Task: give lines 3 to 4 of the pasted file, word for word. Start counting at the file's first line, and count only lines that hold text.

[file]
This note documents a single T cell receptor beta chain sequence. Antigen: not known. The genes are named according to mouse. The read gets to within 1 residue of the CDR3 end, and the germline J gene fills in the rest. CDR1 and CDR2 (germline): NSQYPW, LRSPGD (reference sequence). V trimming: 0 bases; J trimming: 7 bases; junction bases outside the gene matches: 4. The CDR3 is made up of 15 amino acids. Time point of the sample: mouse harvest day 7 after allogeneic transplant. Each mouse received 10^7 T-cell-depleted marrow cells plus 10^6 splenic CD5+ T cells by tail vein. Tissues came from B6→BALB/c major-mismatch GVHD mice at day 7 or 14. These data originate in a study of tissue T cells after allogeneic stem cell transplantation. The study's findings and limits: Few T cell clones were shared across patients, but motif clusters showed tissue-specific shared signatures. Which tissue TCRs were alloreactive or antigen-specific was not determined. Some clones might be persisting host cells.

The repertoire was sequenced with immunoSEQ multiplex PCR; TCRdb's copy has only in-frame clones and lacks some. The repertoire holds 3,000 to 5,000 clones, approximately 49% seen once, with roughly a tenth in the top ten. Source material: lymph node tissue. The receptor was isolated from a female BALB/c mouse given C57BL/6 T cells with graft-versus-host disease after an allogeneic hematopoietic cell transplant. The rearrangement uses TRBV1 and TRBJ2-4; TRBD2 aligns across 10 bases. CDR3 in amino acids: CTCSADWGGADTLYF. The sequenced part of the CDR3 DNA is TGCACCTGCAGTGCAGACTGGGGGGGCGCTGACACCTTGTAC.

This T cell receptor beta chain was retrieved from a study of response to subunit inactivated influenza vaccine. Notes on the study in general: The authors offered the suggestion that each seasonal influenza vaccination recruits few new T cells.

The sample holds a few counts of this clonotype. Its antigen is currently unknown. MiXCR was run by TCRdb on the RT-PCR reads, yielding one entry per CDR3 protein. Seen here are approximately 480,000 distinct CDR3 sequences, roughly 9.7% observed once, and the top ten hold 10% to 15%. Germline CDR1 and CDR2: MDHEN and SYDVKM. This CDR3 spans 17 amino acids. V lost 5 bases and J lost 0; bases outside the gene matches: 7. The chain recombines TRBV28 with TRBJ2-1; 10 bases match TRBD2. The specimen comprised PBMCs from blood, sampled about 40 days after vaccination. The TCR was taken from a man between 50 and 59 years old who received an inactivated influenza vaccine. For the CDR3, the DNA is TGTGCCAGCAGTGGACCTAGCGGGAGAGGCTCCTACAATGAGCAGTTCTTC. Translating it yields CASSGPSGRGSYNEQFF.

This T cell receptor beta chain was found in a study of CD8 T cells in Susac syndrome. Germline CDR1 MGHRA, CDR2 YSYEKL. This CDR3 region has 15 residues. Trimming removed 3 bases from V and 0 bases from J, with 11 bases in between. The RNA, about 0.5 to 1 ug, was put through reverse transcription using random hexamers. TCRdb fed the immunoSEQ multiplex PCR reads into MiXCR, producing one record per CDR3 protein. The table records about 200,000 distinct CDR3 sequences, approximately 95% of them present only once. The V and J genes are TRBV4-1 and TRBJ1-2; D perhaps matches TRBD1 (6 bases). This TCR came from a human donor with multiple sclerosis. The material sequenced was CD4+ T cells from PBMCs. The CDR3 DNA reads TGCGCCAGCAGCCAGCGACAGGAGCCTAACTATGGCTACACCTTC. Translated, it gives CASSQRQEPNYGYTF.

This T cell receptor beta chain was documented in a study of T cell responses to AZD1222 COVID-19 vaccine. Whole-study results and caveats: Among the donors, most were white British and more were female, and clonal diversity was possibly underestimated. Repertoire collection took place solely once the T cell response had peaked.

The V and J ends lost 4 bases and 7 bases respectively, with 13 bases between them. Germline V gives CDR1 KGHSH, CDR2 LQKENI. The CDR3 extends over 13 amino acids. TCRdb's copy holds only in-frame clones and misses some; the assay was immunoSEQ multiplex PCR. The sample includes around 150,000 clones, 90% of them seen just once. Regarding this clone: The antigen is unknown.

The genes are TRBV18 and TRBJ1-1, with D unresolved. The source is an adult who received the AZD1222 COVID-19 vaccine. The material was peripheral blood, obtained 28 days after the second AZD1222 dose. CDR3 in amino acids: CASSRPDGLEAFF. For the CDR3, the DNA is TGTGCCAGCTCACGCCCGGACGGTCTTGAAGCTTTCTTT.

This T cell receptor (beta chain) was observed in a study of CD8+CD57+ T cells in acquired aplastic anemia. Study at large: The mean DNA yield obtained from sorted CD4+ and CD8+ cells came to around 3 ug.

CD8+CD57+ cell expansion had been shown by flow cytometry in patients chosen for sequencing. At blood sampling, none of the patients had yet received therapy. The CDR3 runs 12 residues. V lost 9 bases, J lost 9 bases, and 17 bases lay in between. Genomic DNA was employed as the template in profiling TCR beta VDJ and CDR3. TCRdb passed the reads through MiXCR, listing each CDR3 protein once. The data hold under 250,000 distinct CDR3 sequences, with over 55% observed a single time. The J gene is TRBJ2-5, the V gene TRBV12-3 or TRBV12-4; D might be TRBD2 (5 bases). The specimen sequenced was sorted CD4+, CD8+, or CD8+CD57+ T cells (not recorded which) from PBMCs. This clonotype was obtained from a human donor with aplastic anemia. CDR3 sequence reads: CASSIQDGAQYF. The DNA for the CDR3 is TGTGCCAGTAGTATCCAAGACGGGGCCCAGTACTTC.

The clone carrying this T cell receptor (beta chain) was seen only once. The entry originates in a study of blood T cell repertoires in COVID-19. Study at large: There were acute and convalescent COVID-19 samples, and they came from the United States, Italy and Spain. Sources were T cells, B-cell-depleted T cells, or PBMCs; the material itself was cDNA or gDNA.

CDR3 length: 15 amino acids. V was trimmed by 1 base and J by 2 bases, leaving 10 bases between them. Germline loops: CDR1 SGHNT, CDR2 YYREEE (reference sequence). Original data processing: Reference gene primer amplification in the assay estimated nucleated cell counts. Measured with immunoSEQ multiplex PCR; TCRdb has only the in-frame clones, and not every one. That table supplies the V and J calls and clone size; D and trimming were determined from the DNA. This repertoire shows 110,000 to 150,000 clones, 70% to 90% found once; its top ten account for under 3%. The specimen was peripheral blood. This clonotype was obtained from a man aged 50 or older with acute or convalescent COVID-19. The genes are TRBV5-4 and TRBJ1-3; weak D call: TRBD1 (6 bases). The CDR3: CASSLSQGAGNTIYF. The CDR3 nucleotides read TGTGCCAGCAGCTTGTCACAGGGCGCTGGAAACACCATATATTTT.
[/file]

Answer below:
This T cell receptor beta chain was retrieved from a study of response to subunit inactivated influenza vaccine. Notes on the study in general: The authors offered the suggestion that each seasonal influenza vaccination recruits few new T cells.

The sample holds a few counts of this clonotype. Its antigen is currently unknown. MiXCR was run by TCRdb on the RT-PCR reads, yielding one entry per CDR3 protein. Seen here are approximately 480,000 distinct CDR3 sequences, roughly 9.7% observed once, and the top ten hold 10% to 15%. Germline CDR1 and CDR2: MDHEN and SYDVKM. This CDR3 spans 17 amino acids. V lost 5 bases and J lost 0; bases outside the gene matches: 7. The chain recombines TRBV28 with TRBJ2-1; 10 bases match TRBD2. The specimen comprised PBMCs from blood, sampled about 40 days after vaccination. The TCR was taken from a man between 50 and 59 years old who received an inactivated influenza vaccine. For the CDR3, the DNA is TGTGCCAGCAGTGGACCTAGCGGGAGAGGCTCCTACAATGAGCAGTTCTTC. Translating it yields CASSGPSGRGSYNEQFF.